The two parties have put up candidates that a lot of us find unpalatable. It's time to find an alternative. Maybe it won't happen this election. Maybe it won't happen next election. But if we keep voting our conscience (rather than playing a game where the powerful-elite make up the rules) then it will eventually start mattering.



NobleHunter

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Re: I may have to vote for Trump
« Reply #57 on: May 06, 2016, 05:21:36 PM »
Yea, I think this is just an absurd statement.

If we don't like the candidates put up by the two parties, we can elect a third party candidate. We have that power. We can vote whoever we want into office.

The fact that a bunch of people are (probably) going to choose to vote for one of the two candidates I think are deplorable really doesn't mean much to me at all.

I'm going to vote for the person I like best. Sure, if I mostly like someone and they have a real shot at winning while the guy I like the absolute best has no shot, I'll support the person who has the real shot. But I'm not going to vote against Hillary or against Trump by voting for the other. They both disgust me.
How is it absurd? The system is set up, deliberately and with malice aforethought, to make it almost impossible for a third party candidate to win. If your political engagement is limited to voting in general elections, or even primaries, you will not change the system. Voting for a third party may satisfy your principles but it won't have any material effect.

Greg Davidson

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Re: I may have to vote for Trump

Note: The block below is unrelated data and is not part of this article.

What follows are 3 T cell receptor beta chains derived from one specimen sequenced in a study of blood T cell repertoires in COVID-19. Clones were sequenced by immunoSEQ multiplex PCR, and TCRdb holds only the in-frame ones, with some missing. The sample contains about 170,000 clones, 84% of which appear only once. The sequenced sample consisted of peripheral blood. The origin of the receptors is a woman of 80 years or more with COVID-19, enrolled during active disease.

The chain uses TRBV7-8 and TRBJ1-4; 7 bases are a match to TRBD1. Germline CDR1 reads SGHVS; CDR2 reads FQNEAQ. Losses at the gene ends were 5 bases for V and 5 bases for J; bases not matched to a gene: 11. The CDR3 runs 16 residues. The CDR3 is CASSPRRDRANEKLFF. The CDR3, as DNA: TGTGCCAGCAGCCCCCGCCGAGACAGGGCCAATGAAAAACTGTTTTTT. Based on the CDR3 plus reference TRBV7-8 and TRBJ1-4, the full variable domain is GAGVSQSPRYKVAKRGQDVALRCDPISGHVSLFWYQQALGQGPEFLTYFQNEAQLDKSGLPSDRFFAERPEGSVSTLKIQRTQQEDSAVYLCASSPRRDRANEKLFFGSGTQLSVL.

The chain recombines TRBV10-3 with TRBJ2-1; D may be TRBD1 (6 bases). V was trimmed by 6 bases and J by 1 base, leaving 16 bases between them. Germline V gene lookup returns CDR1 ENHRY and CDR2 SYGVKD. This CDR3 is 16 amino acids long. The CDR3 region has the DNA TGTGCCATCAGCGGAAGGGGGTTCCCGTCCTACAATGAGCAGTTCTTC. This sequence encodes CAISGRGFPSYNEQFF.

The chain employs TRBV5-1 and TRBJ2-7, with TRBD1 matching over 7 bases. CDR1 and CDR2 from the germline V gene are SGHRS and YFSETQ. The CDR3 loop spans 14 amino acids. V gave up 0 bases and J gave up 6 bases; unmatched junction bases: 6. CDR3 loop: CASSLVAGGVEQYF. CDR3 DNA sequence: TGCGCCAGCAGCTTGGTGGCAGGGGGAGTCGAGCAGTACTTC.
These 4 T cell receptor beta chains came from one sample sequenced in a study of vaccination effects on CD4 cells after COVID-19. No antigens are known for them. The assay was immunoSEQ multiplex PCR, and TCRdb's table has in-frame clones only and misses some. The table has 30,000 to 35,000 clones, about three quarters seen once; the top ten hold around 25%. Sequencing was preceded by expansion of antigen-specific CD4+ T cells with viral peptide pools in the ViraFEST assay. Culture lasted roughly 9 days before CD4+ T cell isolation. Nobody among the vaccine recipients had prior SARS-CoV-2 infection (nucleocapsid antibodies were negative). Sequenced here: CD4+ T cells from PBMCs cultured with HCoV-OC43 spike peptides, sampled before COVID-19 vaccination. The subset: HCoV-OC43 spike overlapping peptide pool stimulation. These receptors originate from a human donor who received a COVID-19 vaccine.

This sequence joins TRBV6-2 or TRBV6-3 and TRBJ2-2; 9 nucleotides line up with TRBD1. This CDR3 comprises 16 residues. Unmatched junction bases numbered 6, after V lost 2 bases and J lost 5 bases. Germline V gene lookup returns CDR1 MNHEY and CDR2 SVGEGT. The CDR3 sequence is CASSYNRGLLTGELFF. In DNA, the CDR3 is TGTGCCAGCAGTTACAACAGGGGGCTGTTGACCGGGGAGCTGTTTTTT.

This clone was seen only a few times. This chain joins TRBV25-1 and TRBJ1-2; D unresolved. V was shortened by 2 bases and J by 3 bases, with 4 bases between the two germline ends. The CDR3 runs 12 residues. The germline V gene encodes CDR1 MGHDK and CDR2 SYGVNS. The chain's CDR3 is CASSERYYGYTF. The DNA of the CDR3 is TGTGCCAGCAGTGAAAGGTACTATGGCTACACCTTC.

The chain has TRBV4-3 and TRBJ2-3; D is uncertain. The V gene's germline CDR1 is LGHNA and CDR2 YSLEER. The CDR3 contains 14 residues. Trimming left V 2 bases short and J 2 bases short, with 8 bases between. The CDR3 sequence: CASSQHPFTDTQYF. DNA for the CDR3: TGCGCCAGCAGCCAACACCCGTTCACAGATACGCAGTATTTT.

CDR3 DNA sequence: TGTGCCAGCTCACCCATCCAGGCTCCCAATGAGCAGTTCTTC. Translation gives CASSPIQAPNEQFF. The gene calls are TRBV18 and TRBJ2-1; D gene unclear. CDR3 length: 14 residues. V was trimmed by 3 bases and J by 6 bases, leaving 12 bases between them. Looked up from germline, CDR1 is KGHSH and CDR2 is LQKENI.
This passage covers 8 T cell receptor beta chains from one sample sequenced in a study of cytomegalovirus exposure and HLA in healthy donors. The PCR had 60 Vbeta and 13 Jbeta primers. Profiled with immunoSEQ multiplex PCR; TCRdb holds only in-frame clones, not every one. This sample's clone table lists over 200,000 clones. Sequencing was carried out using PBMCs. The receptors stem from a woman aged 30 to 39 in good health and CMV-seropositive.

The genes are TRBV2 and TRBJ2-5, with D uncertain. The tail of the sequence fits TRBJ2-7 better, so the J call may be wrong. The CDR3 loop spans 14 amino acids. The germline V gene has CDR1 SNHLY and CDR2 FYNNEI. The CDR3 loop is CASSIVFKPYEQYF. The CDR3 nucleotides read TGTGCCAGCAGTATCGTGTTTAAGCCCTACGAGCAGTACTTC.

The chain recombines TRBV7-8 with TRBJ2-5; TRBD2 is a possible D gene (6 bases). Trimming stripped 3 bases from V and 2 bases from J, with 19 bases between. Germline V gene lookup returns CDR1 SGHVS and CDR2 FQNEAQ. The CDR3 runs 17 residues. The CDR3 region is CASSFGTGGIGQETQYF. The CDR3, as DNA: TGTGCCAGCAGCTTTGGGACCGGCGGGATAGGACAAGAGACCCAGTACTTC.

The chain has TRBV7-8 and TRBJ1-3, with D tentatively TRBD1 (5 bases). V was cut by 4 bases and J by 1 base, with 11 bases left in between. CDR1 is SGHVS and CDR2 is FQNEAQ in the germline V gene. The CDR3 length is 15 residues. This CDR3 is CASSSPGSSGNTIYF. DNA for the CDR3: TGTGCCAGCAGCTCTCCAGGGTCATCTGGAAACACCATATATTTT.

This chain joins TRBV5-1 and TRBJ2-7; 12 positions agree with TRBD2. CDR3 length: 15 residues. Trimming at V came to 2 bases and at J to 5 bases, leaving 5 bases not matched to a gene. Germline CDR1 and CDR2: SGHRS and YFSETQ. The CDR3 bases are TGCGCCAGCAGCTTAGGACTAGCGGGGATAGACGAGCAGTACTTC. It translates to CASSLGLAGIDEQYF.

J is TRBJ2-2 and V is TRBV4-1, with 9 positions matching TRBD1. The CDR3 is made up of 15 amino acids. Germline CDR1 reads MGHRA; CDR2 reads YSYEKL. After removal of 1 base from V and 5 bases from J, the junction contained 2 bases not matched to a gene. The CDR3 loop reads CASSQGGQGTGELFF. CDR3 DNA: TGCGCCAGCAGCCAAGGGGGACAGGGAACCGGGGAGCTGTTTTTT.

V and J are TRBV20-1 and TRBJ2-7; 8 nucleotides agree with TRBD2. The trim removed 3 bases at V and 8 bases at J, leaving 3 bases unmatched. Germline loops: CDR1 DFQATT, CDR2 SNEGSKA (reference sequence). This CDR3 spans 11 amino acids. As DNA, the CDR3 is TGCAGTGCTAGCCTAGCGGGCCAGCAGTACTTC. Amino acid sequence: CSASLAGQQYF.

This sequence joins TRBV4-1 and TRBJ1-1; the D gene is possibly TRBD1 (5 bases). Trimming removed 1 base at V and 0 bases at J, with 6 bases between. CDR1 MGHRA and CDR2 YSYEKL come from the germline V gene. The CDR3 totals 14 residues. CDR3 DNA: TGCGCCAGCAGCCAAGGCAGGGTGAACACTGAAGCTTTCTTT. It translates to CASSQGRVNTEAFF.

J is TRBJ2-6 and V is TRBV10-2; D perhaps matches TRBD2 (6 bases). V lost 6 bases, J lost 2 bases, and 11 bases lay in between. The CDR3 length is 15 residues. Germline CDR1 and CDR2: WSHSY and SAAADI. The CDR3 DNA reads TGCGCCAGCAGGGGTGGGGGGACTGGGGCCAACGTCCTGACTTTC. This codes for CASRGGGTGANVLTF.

« Reply #58 on: May 07, 2016, 11:46:38 AM »
I am reading a fascinating chapter in a book
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America's Unwritten Constitution: The Precedents and Principles We Live By
; the premise is that although there is very limited mention of political parties in the Constitution, vitrually all of the Amendments were in fact generated because of partisan concerns (many of  of the bill of rights, for example, protected the newly emerging political opposition).  The author's thesis is that many of the earlier Amendments were passed on a partisan basis; starting in the 20th century many of them passed on a bipartisan basis as the two parties were vying for potential future voters (including women's suffrage, lowering the voting age to 18, etc.)

In a second quote I put in its own thread, the structural basis for favoring a two party system is the legal (not Constitutional) principle of electing a single Representative in each district (as opposed to, for example, a state with 12 Representatives having a single election in which the 12 highest vote-getters would be elected)

AI Wessex

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Re: I may have to vote for Trump
« Reply #59 on: May 07, 2016, 02:33:56 PM »
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vitrually all of the Amendments were in fact generated because of partisan concerns
"partisan" didn't explicitly refer to parties at the beginning, but more to competing visions for how the Republic should be organized and managed.  I recently read a book on Madison's efforts to get the Constitution ratified.  It was iffy all the way to the end, where the Bill of Rights damped down the opposition enough to push it over the top.  It didn't take long for those competing views to harden into Parties, but the Parties we have today don't look, sound or believe anything like what the first ones did.  It's just easier to garner votes when there is a flagpole to rally around.  I can't think of any nation with a functioning government that doesn't elect its leaders by some version of the incumbent-loyal opposition paradigm with two dominant parties vying.

Greg Davidson

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Re: I may have to vote for Trump
« Reply #60 on: May 09, 2016, 10:21:07 AM »
Now Trump is going truther against the abundently successful efforts to reduce atmospheric ozone